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FCA Explains Its Consumer Duty Requirements And Key Points

What has happened?

In May 2023, with fewer than ninety days to go until the start of the Consumer Duty, the FCA has urged firms to ensure they are ready for the 31 July deadline.

What are the key points?

In a speech given on 10th May 2023, Sheldon Mills, the FCA’s Executive Director of Consumers and Competition, emphasised a number of points, summarised below, that firms should be aware of.

The Consumer Duty’s purpose

  • The Duty’s outcomes run with the grain of what good firms should seek to deliver. Firms that do the right thing and show leadership should welcome action to tackle poor practices by competitors that drive down standards. The common thread which the FCA is interested in above all else in its work, is reducing harm to consumers and ensuring firms deliver good outcomes for consumers. The Consumer Duty should deliver this, by fundamentally changing culture. The FCA will become ever more outcomes-and data-driven – which means focusing on results over processes – and ever more attuned to the needs of consumers.  
  • As a regulator, the Duty will provide a lens through which the FCA can assess its rules so that in the future, the FCA does not duplicate regulations that are already implicit in the Duty. This should, over time, simplify some of the complexities in its rule book. 
  • The Duty will help UK firms flourish and remain world-leading proponents of financial services, as it makes all firms think harder about innovating and competing to find better ways to serve customers.
  • The FCA wants firms to understand what outcomes the FCA considers important, so they can stay agile when rolling out new products and services, or when using technology such as AI to deliver better outcomes. If applied correctly, the Duty should help firms retain and attract customers and will enhance the competitiveness of the financial services sector.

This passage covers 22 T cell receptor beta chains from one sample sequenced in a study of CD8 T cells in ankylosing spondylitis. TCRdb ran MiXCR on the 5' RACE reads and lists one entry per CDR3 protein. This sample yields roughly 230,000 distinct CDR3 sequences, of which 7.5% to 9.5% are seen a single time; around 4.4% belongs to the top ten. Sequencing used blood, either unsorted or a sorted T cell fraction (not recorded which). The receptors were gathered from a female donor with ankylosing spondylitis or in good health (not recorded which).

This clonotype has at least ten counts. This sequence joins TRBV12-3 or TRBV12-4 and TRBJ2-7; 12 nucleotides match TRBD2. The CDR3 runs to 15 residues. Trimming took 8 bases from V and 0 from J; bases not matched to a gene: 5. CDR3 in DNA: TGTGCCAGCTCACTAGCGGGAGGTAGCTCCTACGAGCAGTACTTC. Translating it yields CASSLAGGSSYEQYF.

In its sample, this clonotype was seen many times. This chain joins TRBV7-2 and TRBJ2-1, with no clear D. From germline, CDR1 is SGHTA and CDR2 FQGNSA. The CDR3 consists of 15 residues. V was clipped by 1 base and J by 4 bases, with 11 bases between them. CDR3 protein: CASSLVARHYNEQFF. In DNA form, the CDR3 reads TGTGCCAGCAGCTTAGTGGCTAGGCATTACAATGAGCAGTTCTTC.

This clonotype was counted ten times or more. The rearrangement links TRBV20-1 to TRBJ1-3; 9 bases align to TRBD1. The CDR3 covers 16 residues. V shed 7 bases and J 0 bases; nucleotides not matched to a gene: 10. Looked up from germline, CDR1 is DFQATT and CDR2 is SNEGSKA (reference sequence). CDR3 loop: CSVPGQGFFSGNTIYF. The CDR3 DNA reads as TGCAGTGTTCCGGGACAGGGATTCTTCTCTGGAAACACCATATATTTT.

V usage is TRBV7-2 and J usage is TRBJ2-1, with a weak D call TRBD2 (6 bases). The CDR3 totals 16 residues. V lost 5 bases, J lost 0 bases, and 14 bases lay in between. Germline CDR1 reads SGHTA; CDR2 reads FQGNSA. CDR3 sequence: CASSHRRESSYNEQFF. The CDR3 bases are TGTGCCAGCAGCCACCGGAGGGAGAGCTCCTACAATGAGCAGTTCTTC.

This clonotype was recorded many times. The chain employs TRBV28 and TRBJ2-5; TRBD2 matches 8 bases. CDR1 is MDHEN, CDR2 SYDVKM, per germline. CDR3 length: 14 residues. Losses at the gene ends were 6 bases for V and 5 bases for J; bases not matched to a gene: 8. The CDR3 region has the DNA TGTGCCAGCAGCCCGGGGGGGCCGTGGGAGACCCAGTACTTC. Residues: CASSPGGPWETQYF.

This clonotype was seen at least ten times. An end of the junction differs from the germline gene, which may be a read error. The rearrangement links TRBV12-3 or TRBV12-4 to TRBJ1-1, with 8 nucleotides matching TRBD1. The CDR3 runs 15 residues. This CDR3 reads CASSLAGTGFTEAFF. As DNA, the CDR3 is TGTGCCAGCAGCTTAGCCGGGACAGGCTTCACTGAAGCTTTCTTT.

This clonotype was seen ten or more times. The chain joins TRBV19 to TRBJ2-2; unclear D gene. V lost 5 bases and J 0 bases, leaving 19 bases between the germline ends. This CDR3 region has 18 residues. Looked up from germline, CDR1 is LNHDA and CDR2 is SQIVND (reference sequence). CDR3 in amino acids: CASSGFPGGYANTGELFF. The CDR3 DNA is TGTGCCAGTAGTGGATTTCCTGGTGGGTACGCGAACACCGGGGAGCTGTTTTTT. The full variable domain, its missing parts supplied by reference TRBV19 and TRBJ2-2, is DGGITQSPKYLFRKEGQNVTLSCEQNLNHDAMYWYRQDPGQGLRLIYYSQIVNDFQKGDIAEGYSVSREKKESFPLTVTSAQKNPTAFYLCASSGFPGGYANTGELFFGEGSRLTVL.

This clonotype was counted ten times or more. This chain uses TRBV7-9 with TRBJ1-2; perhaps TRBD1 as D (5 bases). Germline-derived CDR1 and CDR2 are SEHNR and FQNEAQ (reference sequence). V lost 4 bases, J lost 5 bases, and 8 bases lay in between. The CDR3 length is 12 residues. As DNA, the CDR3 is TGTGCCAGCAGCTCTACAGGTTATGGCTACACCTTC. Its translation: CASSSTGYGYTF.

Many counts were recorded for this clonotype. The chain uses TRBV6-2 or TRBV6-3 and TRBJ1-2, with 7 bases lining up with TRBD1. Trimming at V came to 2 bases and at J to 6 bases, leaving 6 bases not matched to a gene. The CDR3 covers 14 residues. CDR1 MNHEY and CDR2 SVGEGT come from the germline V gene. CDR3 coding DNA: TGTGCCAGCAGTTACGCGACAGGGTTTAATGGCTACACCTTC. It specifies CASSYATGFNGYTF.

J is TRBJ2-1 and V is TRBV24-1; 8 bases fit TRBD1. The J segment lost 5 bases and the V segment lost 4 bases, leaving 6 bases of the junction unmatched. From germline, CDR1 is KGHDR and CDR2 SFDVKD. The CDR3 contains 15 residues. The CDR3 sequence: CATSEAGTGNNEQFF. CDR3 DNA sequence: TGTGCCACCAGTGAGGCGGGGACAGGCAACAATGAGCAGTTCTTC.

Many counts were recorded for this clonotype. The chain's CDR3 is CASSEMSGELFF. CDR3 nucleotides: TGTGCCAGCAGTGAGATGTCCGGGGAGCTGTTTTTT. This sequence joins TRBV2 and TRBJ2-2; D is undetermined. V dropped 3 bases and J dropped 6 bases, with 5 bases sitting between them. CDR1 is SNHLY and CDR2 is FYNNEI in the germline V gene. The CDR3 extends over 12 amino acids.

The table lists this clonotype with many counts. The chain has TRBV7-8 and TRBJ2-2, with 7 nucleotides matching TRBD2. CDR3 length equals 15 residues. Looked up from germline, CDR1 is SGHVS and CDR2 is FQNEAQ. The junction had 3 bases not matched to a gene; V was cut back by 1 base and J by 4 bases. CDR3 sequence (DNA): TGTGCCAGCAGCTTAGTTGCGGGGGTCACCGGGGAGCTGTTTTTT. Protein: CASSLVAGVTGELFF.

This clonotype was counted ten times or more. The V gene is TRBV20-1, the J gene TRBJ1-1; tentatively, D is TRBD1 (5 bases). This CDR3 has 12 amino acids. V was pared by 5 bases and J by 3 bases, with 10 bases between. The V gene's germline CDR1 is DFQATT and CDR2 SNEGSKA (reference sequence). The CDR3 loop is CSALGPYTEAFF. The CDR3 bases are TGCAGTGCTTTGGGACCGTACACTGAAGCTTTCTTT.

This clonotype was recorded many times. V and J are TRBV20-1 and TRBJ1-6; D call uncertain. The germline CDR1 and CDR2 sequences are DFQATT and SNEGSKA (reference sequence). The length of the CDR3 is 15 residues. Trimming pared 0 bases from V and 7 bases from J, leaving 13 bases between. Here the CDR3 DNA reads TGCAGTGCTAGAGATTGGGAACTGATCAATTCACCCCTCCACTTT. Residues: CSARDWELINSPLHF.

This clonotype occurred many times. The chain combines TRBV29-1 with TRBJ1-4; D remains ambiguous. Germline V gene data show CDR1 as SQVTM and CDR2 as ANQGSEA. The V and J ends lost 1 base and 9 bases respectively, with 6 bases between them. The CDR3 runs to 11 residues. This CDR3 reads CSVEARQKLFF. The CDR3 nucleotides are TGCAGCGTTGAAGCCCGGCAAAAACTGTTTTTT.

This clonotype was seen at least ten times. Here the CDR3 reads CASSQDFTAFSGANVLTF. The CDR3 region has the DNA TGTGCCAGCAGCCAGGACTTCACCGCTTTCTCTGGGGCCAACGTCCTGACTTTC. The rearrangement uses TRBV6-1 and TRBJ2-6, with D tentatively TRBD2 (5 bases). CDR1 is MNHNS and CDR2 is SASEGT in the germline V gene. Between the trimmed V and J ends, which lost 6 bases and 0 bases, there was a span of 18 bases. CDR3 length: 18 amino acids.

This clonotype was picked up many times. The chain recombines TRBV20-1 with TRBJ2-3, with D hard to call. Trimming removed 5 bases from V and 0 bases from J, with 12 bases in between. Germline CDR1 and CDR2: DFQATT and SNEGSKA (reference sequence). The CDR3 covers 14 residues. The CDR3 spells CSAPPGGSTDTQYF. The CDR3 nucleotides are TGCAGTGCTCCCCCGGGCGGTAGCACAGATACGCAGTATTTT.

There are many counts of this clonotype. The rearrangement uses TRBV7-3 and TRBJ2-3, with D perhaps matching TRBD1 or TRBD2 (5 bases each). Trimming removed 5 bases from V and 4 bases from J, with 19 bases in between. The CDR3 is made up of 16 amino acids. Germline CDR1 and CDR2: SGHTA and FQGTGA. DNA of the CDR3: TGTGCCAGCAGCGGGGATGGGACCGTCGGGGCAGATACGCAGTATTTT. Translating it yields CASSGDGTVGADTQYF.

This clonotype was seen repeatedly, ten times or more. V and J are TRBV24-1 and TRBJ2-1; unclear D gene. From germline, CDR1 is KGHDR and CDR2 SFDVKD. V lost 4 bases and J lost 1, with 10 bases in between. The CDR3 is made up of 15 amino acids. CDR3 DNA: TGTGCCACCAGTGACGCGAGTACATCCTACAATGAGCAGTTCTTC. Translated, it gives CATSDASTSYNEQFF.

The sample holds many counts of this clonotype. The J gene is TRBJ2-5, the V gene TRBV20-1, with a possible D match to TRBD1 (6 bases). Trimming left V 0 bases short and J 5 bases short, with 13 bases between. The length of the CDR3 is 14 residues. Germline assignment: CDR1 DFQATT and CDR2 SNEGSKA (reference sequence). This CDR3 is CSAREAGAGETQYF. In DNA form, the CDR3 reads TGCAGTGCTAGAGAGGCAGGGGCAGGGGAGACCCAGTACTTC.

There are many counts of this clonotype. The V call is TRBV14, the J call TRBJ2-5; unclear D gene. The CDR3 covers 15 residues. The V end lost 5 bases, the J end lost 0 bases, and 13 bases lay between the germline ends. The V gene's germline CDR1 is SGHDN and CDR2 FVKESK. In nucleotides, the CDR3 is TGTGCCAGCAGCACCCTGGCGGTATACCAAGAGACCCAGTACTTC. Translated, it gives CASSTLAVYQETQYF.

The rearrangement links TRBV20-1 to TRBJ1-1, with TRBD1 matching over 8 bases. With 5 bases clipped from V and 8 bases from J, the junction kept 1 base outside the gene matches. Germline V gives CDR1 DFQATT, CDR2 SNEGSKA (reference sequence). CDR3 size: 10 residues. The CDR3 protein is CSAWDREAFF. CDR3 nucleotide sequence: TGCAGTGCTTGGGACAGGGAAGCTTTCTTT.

• The FCA wants consumers to buy insurance, take out mortgages, borrow sensibly, and invest in their future knowing that firms are providing them with the right products for their needs. Creating this foundation of trust, a key driver of productivity will be vital to attracting steady inward investment and efficient movement of money through the economy, driving medium- to longer-term economic growth. 
  • Firms should be asking themselves the following questions:
  • Does their purpose and culture align with their obligations under the Duty and support the delivery of good outcomes for customers?
  • Is the Duty being considered in all relevant discussions such as strategy, remuneration, and risk?
  • Have you made sure your remuneration and incentive structures drive good outcomes for customers?
  • Are you prioritising delivering good outcomes for customers in a changing external environment?

The price and value outcome

  • Price and value is one of the four key outcomes that firms need to assess under the Duty and the FCA regularly hears that it is the one that firms find the hardest.  So, the FCA has published some work to review firms' fair value frameworks. The findings of its review suggest that some firms may not be able to give adequate evidence for why their products or services provide fair value.

Some firms do not seem to be properly considering outcomes for different groups of consumers, relying instead on broad averages. This could hide cases where certain types of customers – such as those on low incomes or in vulnerable circumstances - are receiving poor value – perhaps because they are unable to benefit from important product features, or are more likely to pay charges such as late payment fees.

Some firms do not seem to be challenging themselves enough on uncomfortable questions – such as, are high-profit margins on a specific product a sign that those customers are not getting fair value? The FCA expects to see all firms taking an honest and critical approach to their fair value assessments.